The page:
Gov. McCrory, opponents look back on his first year - WHLT 22 Connecting the Pine Belt

Gov. McCrory, opponents look back on his first year

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Gov. Pat McCrory released a YouTube video on Wednesday, looking back at his first year accomplishments. Gov. Pat McCrory released a YouTube video on Wednesday, looking back at his first year accomplishments.
DURHAM, N.C. -

Governor Pat McCrory is taking a look back at his first year in office.  In a YouTube video posted on Wednesday, the Governor touted new jobs, education and tax reform as some of his key accomplishments.  The unemployment rate has fallen more than a point in the last year and now sits at eight percent.

"This Christmas season, 80,000 more North Carolinians are collecting a paycheck, and speaking of paychecks, North Carolinians will keep more of their hard earned money thanks to historic tax reform," Gov. McCrory said.

McCrory says more reform is needed in the new year.

"Next year, we'll build on the progress we made this year in revitalizing our economy, streamlining government, improving our children's education, and rebuilding our transportation infrastructure," he said.

That rosy assessment was not shared by some folks meeting in Durham on Wednesday night.  The North Carolina chapter of the NAACP and the left-leaning NC Justice Center hosted a forum on Medicaid expansion in Durham.  Policy experts, Democratic state leaders and doctors answered questions about the Affordable Care Act, also known as Obamacare.

The group is also urging Governor McCrory to call a special session of the legislature to extend unemployment benefits to long-term jobless and to expand Medicaid for working poor people.  Medicaid expansion is a part of Obamacare the U.S. Supreme Court decided should be left up to the states.

People attending Wednesday's forum said Republicans' decision to reject expansion is only doing economic harm, as the state is refusing to accept federal dollars allocated for the expansion, while hospitals continue to bare the cost of hundreds of thousands of uninsured poor people who flock to emergency rooms for care.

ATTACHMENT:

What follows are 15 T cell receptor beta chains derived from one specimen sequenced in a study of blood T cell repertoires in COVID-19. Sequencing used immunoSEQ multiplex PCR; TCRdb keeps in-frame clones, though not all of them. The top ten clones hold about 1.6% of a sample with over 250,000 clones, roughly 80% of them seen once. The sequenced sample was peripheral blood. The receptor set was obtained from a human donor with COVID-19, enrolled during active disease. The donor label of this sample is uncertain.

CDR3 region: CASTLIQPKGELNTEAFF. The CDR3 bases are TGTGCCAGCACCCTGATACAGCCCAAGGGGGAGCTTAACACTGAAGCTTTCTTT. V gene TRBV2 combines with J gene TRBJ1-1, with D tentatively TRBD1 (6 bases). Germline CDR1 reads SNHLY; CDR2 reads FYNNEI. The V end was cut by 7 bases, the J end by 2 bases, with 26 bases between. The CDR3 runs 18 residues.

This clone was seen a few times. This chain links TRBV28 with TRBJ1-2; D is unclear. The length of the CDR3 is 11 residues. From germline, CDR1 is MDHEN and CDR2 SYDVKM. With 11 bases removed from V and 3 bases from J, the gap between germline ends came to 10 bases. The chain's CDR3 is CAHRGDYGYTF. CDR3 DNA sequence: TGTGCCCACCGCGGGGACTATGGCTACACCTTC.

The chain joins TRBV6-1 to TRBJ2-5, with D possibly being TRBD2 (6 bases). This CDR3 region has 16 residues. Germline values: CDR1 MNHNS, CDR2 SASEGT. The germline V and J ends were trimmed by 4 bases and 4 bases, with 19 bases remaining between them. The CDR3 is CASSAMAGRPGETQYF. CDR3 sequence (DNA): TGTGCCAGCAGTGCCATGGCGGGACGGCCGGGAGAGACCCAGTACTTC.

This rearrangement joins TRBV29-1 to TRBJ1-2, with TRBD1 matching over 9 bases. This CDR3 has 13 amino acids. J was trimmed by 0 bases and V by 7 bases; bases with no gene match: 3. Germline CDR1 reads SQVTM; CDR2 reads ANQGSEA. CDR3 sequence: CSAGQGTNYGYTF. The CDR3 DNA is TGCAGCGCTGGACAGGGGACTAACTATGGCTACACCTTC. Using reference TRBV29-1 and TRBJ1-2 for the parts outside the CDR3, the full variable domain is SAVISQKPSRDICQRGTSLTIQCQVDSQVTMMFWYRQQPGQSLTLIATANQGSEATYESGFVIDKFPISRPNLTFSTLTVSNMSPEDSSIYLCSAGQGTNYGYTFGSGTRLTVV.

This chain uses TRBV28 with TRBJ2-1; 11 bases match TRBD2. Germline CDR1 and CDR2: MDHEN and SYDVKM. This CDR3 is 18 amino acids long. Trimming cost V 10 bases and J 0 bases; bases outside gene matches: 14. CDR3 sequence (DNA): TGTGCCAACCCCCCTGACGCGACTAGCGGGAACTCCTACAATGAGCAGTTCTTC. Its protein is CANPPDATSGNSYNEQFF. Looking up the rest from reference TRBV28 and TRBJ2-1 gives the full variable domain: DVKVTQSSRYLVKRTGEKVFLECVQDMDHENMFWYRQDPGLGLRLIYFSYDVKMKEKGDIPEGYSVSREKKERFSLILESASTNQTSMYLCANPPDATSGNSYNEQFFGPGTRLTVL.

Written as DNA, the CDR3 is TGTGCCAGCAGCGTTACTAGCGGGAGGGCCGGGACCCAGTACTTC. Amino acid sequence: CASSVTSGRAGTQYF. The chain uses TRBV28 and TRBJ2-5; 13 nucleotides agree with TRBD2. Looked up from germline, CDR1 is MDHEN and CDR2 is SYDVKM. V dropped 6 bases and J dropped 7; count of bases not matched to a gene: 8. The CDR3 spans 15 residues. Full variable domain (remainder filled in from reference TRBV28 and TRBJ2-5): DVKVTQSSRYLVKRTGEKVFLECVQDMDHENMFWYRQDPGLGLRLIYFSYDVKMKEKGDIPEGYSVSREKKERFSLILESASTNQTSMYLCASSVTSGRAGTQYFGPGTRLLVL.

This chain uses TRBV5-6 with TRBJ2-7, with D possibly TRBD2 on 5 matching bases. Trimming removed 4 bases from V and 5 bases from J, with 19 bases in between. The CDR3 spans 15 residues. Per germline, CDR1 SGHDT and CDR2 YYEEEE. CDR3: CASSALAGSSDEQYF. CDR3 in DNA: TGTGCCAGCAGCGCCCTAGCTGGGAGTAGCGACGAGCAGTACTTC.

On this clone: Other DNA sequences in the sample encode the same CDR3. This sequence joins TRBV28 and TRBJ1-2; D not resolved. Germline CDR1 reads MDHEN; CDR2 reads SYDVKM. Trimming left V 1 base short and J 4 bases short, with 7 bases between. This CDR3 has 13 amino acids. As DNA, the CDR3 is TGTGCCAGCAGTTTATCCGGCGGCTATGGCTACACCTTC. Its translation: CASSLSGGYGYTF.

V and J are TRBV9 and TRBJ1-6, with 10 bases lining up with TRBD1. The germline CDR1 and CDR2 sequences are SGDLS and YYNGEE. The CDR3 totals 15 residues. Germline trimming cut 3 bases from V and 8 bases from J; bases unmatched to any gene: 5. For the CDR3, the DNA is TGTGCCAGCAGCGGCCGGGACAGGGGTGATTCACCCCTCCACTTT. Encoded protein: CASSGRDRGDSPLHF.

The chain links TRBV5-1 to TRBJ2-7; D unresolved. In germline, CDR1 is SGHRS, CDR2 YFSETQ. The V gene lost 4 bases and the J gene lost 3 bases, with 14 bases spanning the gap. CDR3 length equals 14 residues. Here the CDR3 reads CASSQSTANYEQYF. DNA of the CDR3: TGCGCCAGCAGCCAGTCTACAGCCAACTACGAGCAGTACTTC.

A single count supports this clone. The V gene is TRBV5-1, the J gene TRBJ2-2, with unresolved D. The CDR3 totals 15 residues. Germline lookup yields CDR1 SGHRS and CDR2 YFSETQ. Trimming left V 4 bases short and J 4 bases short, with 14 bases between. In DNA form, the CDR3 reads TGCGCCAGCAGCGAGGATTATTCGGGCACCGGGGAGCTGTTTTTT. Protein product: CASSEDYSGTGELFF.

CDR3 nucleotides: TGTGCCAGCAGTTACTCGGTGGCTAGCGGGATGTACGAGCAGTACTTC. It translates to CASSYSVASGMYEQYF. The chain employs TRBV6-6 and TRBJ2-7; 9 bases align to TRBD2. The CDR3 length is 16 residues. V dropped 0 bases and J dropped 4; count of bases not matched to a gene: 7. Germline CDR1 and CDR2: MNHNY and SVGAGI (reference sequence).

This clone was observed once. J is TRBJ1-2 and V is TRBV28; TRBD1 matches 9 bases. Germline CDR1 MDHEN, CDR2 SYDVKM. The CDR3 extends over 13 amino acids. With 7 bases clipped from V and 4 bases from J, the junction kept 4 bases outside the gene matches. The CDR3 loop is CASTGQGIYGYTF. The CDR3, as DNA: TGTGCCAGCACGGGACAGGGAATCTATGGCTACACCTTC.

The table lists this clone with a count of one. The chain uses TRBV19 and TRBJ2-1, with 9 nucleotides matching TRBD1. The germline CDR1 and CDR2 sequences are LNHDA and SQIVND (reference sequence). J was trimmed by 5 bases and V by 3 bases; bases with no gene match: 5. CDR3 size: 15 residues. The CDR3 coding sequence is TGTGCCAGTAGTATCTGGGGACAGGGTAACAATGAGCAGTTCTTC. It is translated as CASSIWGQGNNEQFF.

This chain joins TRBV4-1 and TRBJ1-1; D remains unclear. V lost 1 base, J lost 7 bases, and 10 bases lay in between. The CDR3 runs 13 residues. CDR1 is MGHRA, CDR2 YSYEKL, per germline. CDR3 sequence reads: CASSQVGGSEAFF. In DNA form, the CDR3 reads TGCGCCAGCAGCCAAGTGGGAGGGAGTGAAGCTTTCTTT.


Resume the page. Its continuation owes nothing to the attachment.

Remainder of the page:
"These people, even without insurance, they still get sick," Doctor Charles Van Der Horst said.  "They still get diabetes, high blood pressure, strokes, heart attacks, cancer, and they still show up at our emergency rooms."

Under Obamacare, the federal government would pay 100 percent of the cost of expansion for the first three years, starting next month.  By 2020, the federal government would continue to pay 90 percent of the cost.

The Governor's office maintains that with skyrocketing costs, the state's Medicaid system is broken and they need to find a way to lower costs before implementing a massive expansion.

In response to the NAACP's Medicaid forum, a governor's spokesperson told WNCN on Wednesday night,

"Another day, another opportunity to protest for the extreme, far left NAACP and 'Moral Monday' crowd. It's starting to feel like the movie Groundhog Day, so we will repeat this for the 3rd or 4th time in the past few weeks - no we will not hold a special session, and no we will not expand Medicaid under Obamacare. Hosting another protest to expand Obamacare does nothing for struggling North Carolinians, but coming together and working to fix the broken system will, which is exactly what Governor McCrory and his team are doing."

Derick Waller

Derick is a reporter for WNCN covering crime, education, politics and just about everything in between. He has a knack for adapting to any story and consistently delivers information quickly across multiple platforms. More>>

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